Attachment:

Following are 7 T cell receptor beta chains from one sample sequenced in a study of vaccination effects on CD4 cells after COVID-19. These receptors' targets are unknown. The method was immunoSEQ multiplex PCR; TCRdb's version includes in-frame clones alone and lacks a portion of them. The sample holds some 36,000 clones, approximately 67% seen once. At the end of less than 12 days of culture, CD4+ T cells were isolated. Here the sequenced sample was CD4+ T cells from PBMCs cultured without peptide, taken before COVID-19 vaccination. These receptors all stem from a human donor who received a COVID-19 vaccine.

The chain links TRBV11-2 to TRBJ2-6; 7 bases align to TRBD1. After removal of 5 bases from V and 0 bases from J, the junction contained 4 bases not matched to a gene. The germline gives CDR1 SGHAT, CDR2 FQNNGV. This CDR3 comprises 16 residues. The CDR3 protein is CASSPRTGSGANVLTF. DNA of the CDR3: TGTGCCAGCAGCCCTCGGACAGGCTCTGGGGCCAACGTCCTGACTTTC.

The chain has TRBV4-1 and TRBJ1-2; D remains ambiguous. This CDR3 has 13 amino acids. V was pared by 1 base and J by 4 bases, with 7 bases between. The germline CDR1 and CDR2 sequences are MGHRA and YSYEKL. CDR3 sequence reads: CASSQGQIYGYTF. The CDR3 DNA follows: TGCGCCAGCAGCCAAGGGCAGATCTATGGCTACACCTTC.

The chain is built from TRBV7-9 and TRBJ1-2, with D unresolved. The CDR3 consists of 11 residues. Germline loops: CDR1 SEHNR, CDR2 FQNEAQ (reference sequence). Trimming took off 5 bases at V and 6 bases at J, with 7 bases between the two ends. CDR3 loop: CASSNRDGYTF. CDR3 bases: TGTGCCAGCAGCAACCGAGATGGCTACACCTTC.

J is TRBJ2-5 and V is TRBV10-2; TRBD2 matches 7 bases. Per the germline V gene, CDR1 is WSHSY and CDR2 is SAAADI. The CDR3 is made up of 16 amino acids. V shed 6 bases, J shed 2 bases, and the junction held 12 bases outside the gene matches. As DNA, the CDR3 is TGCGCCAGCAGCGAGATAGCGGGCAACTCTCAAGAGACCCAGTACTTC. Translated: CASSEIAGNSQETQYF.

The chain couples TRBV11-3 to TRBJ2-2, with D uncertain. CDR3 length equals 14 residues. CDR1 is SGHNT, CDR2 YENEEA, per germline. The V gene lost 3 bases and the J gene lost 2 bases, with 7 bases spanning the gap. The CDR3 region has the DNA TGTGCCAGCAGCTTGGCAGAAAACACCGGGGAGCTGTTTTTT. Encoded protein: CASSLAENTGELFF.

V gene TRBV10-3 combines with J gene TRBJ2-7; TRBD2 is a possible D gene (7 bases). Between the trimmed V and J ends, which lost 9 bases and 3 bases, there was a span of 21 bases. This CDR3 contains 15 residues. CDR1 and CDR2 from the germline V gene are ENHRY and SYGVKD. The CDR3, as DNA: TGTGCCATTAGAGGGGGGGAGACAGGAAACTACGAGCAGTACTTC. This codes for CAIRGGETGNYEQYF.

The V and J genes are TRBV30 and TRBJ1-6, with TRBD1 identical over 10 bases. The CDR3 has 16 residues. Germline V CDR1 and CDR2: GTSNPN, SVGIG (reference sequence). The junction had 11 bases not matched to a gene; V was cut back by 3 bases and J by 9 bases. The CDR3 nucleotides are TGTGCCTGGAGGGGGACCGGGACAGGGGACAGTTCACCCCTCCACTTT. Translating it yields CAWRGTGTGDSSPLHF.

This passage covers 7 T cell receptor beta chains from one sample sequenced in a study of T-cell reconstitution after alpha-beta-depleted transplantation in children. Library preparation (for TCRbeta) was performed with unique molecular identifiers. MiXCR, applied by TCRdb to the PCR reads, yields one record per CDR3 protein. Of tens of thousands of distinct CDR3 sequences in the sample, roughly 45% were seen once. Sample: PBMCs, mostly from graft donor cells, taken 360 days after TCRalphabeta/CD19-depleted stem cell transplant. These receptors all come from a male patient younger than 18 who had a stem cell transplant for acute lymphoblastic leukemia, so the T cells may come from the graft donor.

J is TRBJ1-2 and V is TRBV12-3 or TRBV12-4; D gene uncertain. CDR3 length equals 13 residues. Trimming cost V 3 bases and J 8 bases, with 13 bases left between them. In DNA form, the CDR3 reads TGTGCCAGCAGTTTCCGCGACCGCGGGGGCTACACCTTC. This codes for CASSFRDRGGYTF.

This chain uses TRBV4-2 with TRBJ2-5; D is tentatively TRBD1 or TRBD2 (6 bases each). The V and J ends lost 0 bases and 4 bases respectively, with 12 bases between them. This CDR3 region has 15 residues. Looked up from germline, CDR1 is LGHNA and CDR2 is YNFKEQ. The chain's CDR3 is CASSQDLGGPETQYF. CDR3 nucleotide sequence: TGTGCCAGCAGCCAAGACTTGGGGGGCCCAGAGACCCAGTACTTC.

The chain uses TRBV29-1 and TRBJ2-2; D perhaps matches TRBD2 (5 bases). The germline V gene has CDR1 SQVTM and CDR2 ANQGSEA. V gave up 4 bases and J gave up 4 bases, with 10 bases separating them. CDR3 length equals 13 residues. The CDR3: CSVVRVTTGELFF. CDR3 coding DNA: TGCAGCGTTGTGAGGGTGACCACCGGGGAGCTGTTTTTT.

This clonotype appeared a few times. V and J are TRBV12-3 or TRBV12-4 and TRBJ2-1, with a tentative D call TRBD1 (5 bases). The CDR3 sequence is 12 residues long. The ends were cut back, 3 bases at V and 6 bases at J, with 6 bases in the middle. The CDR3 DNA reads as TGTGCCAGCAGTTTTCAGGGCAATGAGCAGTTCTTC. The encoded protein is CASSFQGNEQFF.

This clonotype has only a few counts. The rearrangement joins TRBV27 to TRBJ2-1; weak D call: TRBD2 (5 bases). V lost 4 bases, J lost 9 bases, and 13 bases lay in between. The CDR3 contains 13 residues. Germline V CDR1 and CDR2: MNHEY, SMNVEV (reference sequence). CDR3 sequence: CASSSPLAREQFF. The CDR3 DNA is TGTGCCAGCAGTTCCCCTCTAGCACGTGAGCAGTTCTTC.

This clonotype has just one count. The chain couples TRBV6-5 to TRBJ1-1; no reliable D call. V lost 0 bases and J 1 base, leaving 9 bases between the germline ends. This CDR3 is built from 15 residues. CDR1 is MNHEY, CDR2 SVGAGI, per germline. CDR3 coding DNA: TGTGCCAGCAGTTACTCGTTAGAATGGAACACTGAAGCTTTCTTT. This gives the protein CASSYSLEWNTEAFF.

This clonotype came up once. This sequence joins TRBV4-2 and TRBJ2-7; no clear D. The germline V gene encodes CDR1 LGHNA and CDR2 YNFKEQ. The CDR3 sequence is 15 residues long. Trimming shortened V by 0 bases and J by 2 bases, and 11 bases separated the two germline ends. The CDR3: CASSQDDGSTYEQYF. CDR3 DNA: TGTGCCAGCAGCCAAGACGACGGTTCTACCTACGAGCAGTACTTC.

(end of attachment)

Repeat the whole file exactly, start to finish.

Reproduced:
Following are 7 T cell receptor beta chains from one sample sequenced in a study of vaccination effects on CD4 cells after COVID-19. These receptors' targets are unknown. The method was immunoSEQ multiplex PCR; TCRdb's version includes in-frame clones alone and lacks a portion of them. The sample holds some 36,000 clones, approximately 67% seen once. At the end of less than 12 days of culture, CD4+ T cells were isolated. Here the sequenced sample was CD4+ T cells from PBMCs cultured without peptide, taken before COVID-19 vaccination. These receptors all stem from a human donor who received a COVID-19 vaccine.

The chain links TRBV11-2 to TRBJ2-6; 7 bases align to TRBD1. After removal of 5 bases from V and 0 bases from J, the junction contained 4 bases not matched to a gene. The germline gives CDR1 SGHAT, CDR2 FQNNGV. This CDR3 comprises 16 residues. The CDR3 protein is CASSPRTGSGANVLTF. DNA of the CDR3: TGTGCCAGCAGCCCTCGGACAGGCTCTGGGGCCAACGTCCTGACTTTC.

The chain has TRBV4-1 and TRBJ1-2; D remains ambiguous. This CDR3 has 13 amino acids. V was pared by 1 base and J by 4 bases, with 7 bases between. The germline CDR1 and CDR2 sequences are MGHRA and YSYEKL. CDR3 sequence reads: CASSQGQIYGYTF. The CDR3 DNA follows: TGCGCCAGCAGCCAAGGGCAGATCTATGGCTACACCTTC.

The chain is built from TRBV7-9 and TRBJ1-2, with D unresolved. The CDR3 consists of 11 residues. Germline loops: CDR1 SEHNR, CDR2 FQNEAQ (reference sequence). Trimming took off 5 bases at V and 6 bases at J, with 7 bases between the two ends. CDR3 loop: CASSNRDGYTF. CDR3 bases: TGTGCCAGCAGCAACCGAGATGGCTACACCTTC.

J is TRBJ2-5 and V is TRBV10-2; TRBD2 matches 7 bases. Per the germline V gene, CDR1 is WSHSY and CDR2 is SAAADI. The CDR3 is made up of 16 amino acids. V shed 6 bases, J shed 2 bases, and the junction held 12 bases outside the gene matches. As DNA, the CDR3 is TGCGCCAGCAGCGAGATAGCGGGCAACTCTCAAGAGACCCAGTACTTC. Translated: CASSEIAGNSQETQYF.

The chain couples TRBV11-3 to TRBJ2-2, with D uncertain. CDR3 length equals 14 residues. CDR1 is SGHNT, CDR2 YENEEA, per germline. The V gene lost 3 bases and the J gene lost 2 bases, with 7 bases spanning the gap. The CDR3 region has the DNA TGTGCCAGCAGCTTGGCAGAAAACACCGGGGAGCTGTTTTTT. Encoded protein: CASSLAENTGELFF.

V gene TRBV10-3 combines with J gene TRBJ2-7; TRBD2 is a possible D gene (7 bases). Between the trimmed V and J ends, which lost 9 bases and 3 bases, there was a span of 21 bases. This CDR3 contains 15 residues. CDR1 and CDR2 from the germline V gene are ENHRY and SYGVKD. The CDR3, as DNA: TGTGCCATTAGAGGGGGGGAGACAGGAAACTACGAGCAGTACTTC. This codes for CAIRGGETGNYEQYF.

The V and J genes are TRBV30 and TRBJ1-6, with TRBD1 identical over 10 bases. The CDR3 has 16 residues. Germline V CDR1 and CDR2: GTSNPN, SVGIG (reference sequence). The junction had 11 bases not matched to a gene; V was cut back by 3 bases and J by 9 bases. The CDR3 nucleotides are TGTGCCTGGAGGGGGACCGGGACAGGGGACAGTTCACCCCTCCACTTT. Translating it yields CAWRGTGTGDSSPLHF.

This passage covers 7 T cell receptor beta chains from one sample sequenced in a study of T-cell reconstitution after alpha-beta-depleted transplantation in children. Library preparation (for TCRbeta) was performed with unique molecular identifiers. MiXCR, applied by TCRdb to the PCR reads, yields one record per CDR3 protein. Of tens of thousands of distinct CDR3 sequences in the sample, roughly 45% were seen once. Sample: PBMCs, mostly from graft donor cells, taken 360 days after TCRalphabeta/CD19-depleted stem cell transplant. These receptors all come from a male patient younger than 18 who had a stem cell transplant for acute lymphoblastic leukemia, so the T cells may come from the graft donor.

J is TRBJ1-2 and V is TRBV12-3 or TRBV12-4; D gene uncertain. CDR3 length equals 13 residues. Trimming cost V 3 bases and J 8 bases, with 13 bases left between them. In DNA form, the CDR3 reads TGTGCCAGCAGTTTCCGCGACCGCGGGGGCTACACCTTC. This codes for CASSFRDRGGYTF.

This chain uses TRBV4-2 with TRBJ2-5; D is tentatively TRBD1 or TRBD2 (6 bases each). The V and J ends lost 0 bases and 4 bases respectively, with 12 bases between them. This CDR3 region has 15 residues. Looked up from germline, CDR1 is LGHNA and CDR2 is YNFKEQ. The chain's CDR3 is CASSQDLGGPETQYF. CDR3 nucleotide sequence: TGTGCCAGCAGCCAAGACTTGGGGGGCCCAGAGACCCAGTACTTC.

The chain uses TRBV29-1 and TRBJ2-2; D perhaps matches TRBD2 (5 bases). The germline V gene has CDR1 SQVTM and CDR2 ANQGSEA. V gave up 4 bases and J gave up 4 bases, with 10 bases separating them. CDR3 length equals 13 residues. The CDR3: CSVVRVTTGELFF. CDR3 coding DNA: TGCAGCGTTGTGAGGGTGACCACCGGGGAGCTGTTTTTT.

This clonotype appeared a few times. V and J are TRBV12-3 or TRBV12-4 and TRBJ2-1, with a tentative D call TRBD1 (5 bases). The CDR3 sequence is 12 residues long. The ends were cut back, 3 bases at V and 6 bases at J, with 6 bases in the middle. The CDR3 DNA reads as TGTGCCAGCAGTTTTCAGGGCAATGAGCAGTTCTTC. The encoded protein is CASSFQGNEQFF.

This clonotype has only a few counts. The rearrangement joins TRBV27 to TRBJ2-1; weak D call: TRBD2 (5 bases). V lost 4 bases, J lost 9 bases, and 13 bases lay in between. The CDR3 contains 13 residues. Germline V CDR1 and CDR2: MNHEY, SMNVEV (reference sequence). CDR3 sequence: CASSSPLAREQFF. The CDR3 DNA is TGTGCCAGCAGTTCCCCTCTAGCACGTGAGCAGTTCTTC.

This clonotype has just one count. The chain couples TRBV6-5 to TRBJ1-1; no reliable D call. V lost 0 bases and J 1 base, leaving 9 bases between the germline ends. This CDR3 is built from 15 residues. CDR1 is MNHEY, CDR2 SVGAGI, per germline. CDR3 coding DNA: TGTGCCAGCAGTTACTCGTTAGAATGGAACACTGAAGCTTTCTTT. This gives the protein CASSYSLEWNTEAFF.

This clonotype came up once. This sequence joins TRBV4-2 and TRBJ2-7; no clear D. The germline V gene encodes CDR1 LGHNA and CDR2 YNFKEQ. The CDR3 sequence is 15 residues long. Trimming shortened V by 0 bases and J by 2 bases, and 11 bases separated the two germline ends. The CDR3: CASSQDDGSTYEQYF. CDR3 DNA: TGTGCCAGCAGCCAAGACGACGGTTCTACCTACGAGCAGTACTTC.